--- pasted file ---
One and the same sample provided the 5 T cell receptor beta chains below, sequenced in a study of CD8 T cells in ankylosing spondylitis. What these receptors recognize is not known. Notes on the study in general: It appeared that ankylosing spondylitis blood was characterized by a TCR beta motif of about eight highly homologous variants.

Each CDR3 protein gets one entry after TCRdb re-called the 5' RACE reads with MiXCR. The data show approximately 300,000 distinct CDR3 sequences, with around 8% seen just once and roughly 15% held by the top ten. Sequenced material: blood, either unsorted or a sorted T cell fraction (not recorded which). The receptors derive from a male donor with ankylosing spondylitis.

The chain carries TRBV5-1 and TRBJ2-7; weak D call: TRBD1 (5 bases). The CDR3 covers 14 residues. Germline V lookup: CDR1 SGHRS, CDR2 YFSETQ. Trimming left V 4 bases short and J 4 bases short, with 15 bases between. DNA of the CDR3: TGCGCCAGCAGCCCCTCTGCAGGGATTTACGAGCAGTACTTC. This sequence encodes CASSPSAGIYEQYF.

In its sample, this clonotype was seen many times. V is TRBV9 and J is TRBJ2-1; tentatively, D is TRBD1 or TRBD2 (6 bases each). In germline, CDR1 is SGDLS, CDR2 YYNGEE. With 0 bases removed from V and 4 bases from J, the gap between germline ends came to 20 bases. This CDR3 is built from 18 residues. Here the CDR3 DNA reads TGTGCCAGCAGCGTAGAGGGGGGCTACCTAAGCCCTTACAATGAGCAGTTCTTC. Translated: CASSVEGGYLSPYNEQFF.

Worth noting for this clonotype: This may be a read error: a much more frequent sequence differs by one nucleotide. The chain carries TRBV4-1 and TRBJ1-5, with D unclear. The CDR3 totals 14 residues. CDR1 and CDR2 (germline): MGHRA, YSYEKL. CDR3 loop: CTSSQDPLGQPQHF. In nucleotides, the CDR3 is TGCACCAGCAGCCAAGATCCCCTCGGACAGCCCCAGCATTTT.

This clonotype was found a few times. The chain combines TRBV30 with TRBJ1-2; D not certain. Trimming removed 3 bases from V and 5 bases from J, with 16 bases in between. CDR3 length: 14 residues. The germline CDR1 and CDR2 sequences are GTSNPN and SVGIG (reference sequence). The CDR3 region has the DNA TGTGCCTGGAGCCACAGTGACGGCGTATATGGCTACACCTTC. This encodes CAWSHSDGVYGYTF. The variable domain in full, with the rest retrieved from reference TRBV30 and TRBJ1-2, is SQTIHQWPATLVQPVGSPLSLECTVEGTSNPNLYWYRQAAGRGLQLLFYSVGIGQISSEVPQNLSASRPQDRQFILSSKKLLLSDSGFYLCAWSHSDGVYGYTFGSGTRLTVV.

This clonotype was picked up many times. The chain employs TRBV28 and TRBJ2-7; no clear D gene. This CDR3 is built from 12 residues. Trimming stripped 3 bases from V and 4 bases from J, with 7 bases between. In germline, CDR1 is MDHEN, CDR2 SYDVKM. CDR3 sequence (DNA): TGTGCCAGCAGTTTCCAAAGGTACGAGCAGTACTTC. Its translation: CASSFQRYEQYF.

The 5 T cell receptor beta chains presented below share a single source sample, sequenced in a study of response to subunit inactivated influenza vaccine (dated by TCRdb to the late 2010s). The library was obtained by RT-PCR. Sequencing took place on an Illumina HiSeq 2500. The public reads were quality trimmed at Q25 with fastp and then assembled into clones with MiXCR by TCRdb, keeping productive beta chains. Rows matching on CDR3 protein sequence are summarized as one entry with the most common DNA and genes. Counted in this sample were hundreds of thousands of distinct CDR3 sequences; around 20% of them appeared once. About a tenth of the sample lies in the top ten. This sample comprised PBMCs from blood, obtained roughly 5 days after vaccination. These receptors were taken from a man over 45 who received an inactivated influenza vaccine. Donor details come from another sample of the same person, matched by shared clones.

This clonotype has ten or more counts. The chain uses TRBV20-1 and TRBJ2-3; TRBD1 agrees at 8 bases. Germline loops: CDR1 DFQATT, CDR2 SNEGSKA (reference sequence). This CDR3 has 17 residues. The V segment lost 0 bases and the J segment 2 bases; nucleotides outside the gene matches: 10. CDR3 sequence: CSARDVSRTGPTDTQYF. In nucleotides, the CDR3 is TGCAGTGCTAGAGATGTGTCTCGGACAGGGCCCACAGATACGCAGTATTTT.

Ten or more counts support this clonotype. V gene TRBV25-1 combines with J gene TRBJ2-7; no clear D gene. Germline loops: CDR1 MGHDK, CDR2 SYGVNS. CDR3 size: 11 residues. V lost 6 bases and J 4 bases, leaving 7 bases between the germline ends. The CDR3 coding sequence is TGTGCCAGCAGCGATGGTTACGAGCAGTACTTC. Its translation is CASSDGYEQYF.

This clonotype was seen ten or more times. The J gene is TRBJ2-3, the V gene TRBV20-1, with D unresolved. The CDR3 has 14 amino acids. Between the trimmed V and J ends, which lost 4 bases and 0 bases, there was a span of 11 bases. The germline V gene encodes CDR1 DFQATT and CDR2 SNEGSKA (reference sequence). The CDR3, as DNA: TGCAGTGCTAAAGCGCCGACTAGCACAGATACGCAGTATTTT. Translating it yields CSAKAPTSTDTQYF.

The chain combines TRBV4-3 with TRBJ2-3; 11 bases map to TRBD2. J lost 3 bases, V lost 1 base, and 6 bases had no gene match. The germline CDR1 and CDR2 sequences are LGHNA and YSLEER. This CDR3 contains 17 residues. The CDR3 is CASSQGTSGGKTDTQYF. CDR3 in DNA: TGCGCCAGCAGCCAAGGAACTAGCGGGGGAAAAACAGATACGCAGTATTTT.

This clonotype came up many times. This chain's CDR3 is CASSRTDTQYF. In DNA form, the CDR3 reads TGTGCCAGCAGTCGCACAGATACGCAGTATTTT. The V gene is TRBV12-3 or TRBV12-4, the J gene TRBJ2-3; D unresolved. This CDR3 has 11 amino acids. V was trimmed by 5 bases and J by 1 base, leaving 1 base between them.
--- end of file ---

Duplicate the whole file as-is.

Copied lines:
One and the same sample provided the 5 T cell receptor beta chains below, sequenced in a study of CD8 T cells in ankylosing spondylitis. What these receptors recognize is not known. Notes on the study in general: It appeared that ankylosing spondylitis blood was characterized by a TCR beta motif of about eight highly homologous variants.

Each CDR3 protein gets one entry after TCRdb re-called the 5' RACE reads with MiXCR. The data show approximately 300,000 distinct CDR3 sequences, with around 8% seen just once and roughly 15% held by the top ten. Sequenced material: blood, either unsorted or a sorted T cell fraction (not recorded which). The receptors derive from a male donor with ankylosing spondylitis.

The chain carries TRBV5-1 and TRBJ2-7; weak D call: TRBD1 (5 bases). The CDR3 covers 14 residues. Germline V lookup: CDR1 SGHRS, CDR2 YFSETQ. Trimming left V 4 bases short and J 4 bases short, with 15 bases between. DNA of the CDR3: TGCGCCAGCAGCCCCTCTGCAGGGATTTACGAGCAGTACTTC. This sequence encodes CASSPSAGIYEQYF.

In its sample, this clonotype was seen many times. V is TRBV9 and J is TRBJ2-1; tentatively, D is TRBD1 or TRBD2 (6 bases each). In germline, CDR1 is SGDLS, CDR2 YYNGEE. With 0 bases removed from V and 4 bases from J, the gap between germline ends came to 20 bases. This CDR3 is built from 18 residues. Here the CDR3 DNA reads TGTGCCAGCAGCGTAGAGGGGGGCTACCTAAGCCCTTACAATGAGCAGTTCTTC. Translated: CASSVEGGYLSPYNEQFF.

Worth noting for this clonotype: This may be a read error: a much more frequent sequence differs by one nucleotide. The chain carries TRBV4-1 and TRBJ1-5, with D unclear. The CDR3 totals 14 residues. CDR1 and CDR2 (germline): MGHRA, YSYEKL. CDR3 loop: CTSSQDPLGQPQHF. In nucleotides, the CDR3 is TGCACCAGCAGCCAAGATCCCCTCGGACAGCCCCAGCATTTT.

This clonotype was found a few times. The chain combines TRBV30 with TRBJ1-2; D not certain. Trimming removed 3 bases from V and 5 bases from J, with 16 bases in between. CDR3 length: 14 residues. The germline CDR1 and CDR2 sequences are GTSNPN and SVGIG (reference sequence). The CDR3 region has the DNA TGTGCCTGGAGCCACAGTGACGGCGTATATGGCTACACCTTC. This encodes CAWSHSDGVYGYTF. The variable domain in full, with the rest retrieved from reference TRBV30 and TRBJ1-2, is SQTIHQWPATLVQPVGSPLSLECTVEGTSNPNLYWYRQAAGRGLQLLFYSVGIGQISSEVPQNLSASRPQDRQFILSSKKLLLSDSGFYLCAWSHSDGVYGYTFGSGTRLTVV.

This clonotype was picked up many times. The chain employs TRBV28 and TRBJ2-7; no clear D gene. This CDR3 is built from 12 residues. Trimming stripped 3 bases from V and 4 bases from J, with 7 bases between. In germline, CDR1 is MDHEN, CDR2 SYDVKM. CDR3 sequence (DNA): TGTGCCAGCAGTTTCCAAAGGTACGAGCAGTACTTC. Its translation: CASSFQRYEQYF.

The 5 T cell receptor beta chains presented below share a single source sample, sequenced in a study of response to subunit inactivated influenza vaccine (dated by TCRdb to the late 2010s). The library was obtained by RT-PCR. Sequencing took place on an Illumina HiSeq 2500. The public reads were quality trimmed at Q25 with fastp and then assembled into clones with MiXCR by TCRdb, keeping productive beta chains. Rows matching on CDR3 protein sequence are summarized as one entry with the most common DNA and genes. Counted in this sample were hundreds of thousands of distinct CDR3 sequences; around 20% of them appeared once. About a tenth of the sample lies in the top ten. This sample comprised PBMCs from blood, obtained roughly 5 days after vaccination. These receptors were taken from a man over 45 who received an inactivated influenza vaccine. Donor details come from another sample of the same person, matched by shared clones.

This clonotype has ten or more counts. The chain uses TRBV20-1 and TRBJ2-3; TRBD1 agrees at 8 bases. Germline loops: CDR1 DFQATT, CDR2 SNEGSKA (reference sequence). This CDR3 has 17 residues. The V segment lost 0 bases and the J segment 2 bases; nucleotides outside the gene matches: 10. CDR3 sequence: CSARDVSRTGPTDTQYF. In nucleotides, the CDR3 is TGCAGTGCTAGAGATGTGTCTCGGACAGGGCCCACAGATACGCAGTATTTT.

Ten or more counts support this clonotype. V gene TRBV25-1 combines with J gene TRBJ2-7; no clear D gene. Germline loops: CDR1 MGHDK, CDR2 SYGVNS. CDR3 size: 11 residues. V lost 6 bases and J 4 bases, leaving 7 bases between the germline ends. The CDR3 coding sequence is TGTGCCAGCAGCGATGGTTACGAGCAGTACTTC. Its translation is CASSDGYEQYF.

This clonotype was seen ten or more times. The J gene is TRBJ2-3, the V gene TRBV20-1, with D unresolved. The CDR3 has 14 amino acids. Between the trimmed V and J ends, which lost 4 bases and 0 bases, there was a span of 11 bases. The germline V gene encodes CDR1 DFQATT and CDR2 SNEGSKA (reference sequence). The CDR3, as DNA: TGCAGTGCTAAAGCGCCGACTAGCACAGATACGCAGTATTTT. Translating it yields CSAKAPTSTDTQYF.

The chain combines TRBV4-3 with TRBJ2-3; 11 bases map to TRBD2. J lost 3 bases, V lost 1 base, and 6 bases had no gene match. The germline CDR1 and CDR2 sequences are LGHNA and YSLEER. This CDR3 contains 17 residues. The CDR3 is CASSQGTSGGKTDTQYF. CDR3 in DNA: TGCGCCAGCAGCCAAGGAACTAGCGGGGGAAAAACAGATACGCAGTATTTT.

This clonotype came up many times. This chain's CDR3 is CASSRTDTQYF. In DNA form, the CDR3 reads TGTGCCAGCAGTCGCACAGATACGCAGTATTTT. The V gene is TRBV12-3 or TRBV12-4, the J gene TRBJ2-3; D unresolved. This CDR3 has 11 amino acids. V was trimmed by 5 bases and J by 1 base, leaving 1 base between them.